Edison, NJ - At an event on Monday, held at the Middlesex County College campus in Edison,  New Jersey Human Services Commissioner Carole Johnson announced that the Supplemental Nutrition Assistance Program (SNAP) will be expanded  to students in community college career and technical education programs. According to the Council on County Colleges, in 2017, 67,000 students were enrolled in these career and technical education programs, with an estimated 45 percent considered low-income based on financial aid records.

“SNAP is the first line of defense against hunger,” Ms. Johnson said. “Governor Murphy is committed to building a stronger New Jersey for everyone, including those working to improve their lives through higher education. Hunger is often a focus this time of year, but it’s a year-round problem for far too many people, including students who too often are forced to worry about food instead of their studies. Students learning employable skills in New Jersey’s community colleges should not be left behind when it comes to this crucial nutritional assistance program.”

National surveys have found that as high as 40 percent of community college students reporting food insecurity, meaning a lack of reliable access to sufficient quantities of affordable, nutritious food.  Ms. Johnson referred to the issue as a hidden crisis on college campuses.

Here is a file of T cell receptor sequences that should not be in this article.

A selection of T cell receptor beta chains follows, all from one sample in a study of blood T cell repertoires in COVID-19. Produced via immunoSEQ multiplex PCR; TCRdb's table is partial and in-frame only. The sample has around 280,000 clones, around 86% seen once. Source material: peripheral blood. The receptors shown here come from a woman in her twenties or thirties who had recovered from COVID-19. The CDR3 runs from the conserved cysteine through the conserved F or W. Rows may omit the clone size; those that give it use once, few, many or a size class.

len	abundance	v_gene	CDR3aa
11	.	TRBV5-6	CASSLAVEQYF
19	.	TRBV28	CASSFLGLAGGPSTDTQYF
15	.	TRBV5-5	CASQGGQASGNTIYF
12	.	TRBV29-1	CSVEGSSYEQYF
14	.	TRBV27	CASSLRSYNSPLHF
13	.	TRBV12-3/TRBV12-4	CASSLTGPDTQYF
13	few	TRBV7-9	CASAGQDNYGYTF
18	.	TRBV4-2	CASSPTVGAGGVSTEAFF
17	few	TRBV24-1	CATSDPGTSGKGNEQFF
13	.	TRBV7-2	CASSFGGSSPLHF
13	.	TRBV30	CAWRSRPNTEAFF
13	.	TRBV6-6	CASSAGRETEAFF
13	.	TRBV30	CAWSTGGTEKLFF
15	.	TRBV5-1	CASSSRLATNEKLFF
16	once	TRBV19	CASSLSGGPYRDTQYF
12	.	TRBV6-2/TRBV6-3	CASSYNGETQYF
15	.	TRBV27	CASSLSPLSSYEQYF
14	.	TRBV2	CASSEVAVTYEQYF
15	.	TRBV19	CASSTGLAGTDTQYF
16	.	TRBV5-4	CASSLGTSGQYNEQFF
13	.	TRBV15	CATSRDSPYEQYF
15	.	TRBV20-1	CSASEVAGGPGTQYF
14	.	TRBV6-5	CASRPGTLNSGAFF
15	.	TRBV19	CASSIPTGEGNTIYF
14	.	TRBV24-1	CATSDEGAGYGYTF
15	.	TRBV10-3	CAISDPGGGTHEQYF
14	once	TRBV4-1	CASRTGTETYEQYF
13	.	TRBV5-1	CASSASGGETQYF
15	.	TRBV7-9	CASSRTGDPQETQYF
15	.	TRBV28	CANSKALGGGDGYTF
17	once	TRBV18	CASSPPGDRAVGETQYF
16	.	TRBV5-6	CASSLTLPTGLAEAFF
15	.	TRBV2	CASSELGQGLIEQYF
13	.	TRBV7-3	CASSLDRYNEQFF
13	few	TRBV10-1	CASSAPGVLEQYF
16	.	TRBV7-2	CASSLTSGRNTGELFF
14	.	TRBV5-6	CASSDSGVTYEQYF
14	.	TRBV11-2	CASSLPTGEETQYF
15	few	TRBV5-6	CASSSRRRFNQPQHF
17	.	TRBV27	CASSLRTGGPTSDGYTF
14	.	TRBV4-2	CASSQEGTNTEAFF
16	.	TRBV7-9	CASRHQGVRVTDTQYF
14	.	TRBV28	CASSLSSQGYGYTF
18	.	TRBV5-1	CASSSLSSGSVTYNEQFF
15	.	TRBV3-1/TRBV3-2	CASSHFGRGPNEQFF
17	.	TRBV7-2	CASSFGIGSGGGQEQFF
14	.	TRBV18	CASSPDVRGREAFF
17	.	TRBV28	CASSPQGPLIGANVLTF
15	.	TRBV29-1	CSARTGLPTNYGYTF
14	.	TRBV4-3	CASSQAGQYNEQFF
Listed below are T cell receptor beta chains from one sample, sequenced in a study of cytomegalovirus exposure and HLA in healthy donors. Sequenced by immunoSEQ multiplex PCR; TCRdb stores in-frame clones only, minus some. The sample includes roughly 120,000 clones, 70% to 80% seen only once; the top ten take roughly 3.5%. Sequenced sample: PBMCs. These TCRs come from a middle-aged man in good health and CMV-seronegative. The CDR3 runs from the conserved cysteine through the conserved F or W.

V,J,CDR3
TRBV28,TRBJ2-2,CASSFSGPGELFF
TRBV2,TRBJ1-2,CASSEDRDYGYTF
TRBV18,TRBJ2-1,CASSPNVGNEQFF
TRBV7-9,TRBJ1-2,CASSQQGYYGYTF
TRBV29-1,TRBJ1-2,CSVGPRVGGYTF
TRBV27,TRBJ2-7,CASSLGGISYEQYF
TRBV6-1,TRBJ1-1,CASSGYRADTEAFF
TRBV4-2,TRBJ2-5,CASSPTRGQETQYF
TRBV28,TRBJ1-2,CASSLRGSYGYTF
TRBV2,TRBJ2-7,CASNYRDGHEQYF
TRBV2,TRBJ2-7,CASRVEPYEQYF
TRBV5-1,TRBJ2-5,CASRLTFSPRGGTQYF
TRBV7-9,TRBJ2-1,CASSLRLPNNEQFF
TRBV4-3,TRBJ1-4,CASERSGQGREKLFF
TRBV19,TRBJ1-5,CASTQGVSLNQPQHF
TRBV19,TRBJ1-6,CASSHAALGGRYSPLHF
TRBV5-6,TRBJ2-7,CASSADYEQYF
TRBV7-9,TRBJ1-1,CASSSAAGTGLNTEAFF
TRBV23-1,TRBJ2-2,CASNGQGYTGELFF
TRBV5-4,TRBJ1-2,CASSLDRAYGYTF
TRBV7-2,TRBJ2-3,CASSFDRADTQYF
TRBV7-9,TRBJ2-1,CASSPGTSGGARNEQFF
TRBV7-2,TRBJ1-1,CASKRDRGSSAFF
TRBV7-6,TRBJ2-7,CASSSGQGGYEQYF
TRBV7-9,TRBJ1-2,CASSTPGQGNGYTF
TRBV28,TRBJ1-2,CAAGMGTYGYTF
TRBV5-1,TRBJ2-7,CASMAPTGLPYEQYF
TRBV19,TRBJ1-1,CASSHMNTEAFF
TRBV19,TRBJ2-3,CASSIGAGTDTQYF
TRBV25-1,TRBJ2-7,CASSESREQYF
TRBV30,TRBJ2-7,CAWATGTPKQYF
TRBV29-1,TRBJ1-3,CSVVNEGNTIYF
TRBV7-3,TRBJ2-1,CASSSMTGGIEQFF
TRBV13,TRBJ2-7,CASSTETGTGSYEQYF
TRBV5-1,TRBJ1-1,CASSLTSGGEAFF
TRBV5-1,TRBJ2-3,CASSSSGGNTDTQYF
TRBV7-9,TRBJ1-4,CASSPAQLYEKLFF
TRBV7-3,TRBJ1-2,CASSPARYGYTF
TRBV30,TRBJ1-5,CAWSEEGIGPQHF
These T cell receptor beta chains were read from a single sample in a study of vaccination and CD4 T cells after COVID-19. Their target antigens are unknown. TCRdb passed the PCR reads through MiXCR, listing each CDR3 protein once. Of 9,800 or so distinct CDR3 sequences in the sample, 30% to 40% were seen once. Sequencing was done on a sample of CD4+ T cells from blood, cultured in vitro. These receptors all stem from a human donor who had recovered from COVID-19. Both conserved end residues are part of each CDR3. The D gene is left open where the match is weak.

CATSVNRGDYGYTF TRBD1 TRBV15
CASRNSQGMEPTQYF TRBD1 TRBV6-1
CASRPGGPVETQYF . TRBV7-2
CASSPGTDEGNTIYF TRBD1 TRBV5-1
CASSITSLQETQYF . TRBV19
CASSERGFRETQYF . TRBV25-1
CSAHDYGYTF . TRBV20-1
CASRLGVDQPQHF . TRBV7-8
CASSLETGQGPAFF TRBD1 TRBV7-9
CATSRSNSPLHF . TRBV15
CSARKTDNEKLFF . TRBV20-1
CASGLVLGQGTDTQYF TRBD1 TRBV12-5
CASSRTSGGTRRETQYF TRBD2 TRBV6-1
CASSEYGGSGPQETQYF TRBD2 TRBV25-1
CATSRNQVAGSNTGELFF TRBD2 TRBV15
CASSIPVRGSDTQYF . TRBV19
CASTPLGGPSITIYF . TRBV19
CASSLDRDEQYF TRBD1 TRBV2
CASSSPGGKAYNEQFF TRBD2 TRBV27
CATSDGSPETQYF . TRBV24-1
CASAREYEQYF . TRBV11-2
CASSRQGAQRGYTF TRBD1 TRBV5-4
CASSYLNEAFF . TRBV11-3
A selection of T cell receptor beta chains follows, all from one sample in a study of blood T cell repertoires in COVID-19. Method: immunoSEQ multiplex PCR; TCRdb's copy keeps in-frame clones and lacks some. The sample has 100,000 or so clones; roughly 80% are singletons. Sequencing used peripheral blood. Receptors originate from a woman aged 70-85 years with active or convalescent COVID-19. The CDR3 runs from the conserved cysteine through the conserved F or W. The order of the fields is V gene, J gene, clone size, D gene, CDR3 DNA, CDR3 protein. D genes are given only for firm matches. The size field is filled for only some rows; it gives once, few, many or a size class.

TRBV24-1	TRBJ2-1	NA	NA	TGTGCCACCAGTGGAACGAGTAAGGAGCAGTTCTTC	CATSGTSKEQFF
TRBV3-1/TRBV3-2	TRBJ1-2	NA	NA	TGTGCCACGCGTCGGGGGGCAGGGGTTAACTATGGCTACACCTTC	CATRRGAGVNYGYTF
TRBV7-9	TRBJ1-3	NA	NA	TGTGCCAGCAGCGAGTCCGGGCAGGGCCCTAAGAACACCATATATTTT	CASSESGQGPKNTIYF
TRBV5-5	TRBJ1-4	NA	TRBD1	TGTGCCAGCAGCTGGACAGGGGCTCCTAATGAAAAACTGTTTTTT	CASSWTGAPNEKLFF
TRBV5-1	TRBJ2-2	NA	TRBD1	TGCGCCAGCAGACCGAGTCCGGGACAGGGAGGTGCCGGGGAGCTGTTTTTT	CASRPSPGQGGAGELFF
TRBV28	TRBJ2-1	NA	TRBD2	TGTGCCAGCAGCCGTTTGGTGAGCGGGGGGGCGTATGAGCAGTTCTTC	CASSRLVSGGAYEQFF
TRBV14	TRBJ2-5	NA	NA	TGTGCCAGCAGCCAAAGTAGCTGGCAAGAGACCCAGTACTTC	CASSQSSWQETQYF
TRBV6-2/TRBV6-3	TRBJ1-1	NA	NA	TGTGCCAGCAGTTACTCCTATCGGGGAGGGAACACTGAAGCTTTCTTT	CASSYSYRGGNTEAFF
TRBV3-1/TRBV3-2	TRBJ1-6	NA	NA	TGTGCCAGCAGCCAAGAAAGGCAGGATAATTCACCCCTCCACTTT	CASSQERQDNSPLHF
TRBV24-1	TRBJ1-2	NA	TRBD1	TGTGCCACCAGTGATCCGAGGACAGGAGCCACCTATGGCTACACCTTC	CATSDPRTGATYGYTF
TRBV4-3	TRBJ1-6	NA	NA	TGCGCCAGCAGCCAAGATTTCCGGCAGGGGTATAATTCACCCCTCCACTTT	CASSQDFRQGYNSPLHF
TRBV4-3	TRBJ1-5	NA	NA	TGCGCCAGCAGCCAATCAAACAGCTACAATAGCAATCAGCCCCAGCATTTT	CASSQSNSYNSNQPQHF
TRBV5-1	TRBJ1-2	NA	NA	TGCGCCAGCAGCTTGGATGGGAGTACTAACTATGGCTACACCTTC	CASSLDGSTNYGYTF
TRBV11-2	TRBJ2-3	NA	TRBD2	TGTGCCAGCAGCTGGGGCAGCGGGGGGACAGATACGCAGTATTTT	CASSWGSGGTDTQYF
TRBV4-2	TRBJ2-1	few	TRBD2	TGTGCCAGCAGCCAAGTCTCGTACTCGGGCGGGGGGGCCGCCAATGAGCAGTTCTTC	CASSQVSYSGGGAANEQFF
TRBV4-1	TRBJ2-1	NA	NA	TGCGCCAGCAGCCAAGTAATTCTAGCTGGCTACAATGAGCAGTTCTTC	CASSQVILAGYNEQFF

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Anti-hunger advocates and higher education officials joined in the announcement, which will result in the expansion of food assistance to these students.  “Food and education work hand in hand providing help and hope as our neighbors strive to define success for themselves,” said Carlos Rodriguez, president and CEO for the Community FoodBank of New Jersey. “We look forward to working with the administration on this important policy change and create awareness across our network of pantries, including campus pantries across New Jersey.”

“Students in community colleges often face a myriad of challenges and obstacles that hinder their ability to stay in college and complete a degree,” said Middlesex County College Interim President Dr. Mark McCormick. “Initiatives like this one help mitigate potential barriers to students’ success and will make it possible for more community college students to achieve their educational goals.”

In January this year, Middlesex County College opened a food pantry for students. Students in need can visit the pantry, located at the College Center, room 170B, during its scheduled hours on Mondays from 11:00 a.m. to 3:00 p.m. and Thursdays from 2:00 p.m. to 6:00 p.m.

One of the ways college students can be eligible for SNAP is if they are at least half-time students participating in a state-recognized employment and training program. Under the new policy, State will now recognize all approved Career and Technical Education Programs at New Jersey community colleges as eligible SNAP employment and training programs.  Students who meet SNAP income eligibility standards and participate in these training programs will now have access to this critical food assistance. The change will be effective in early December.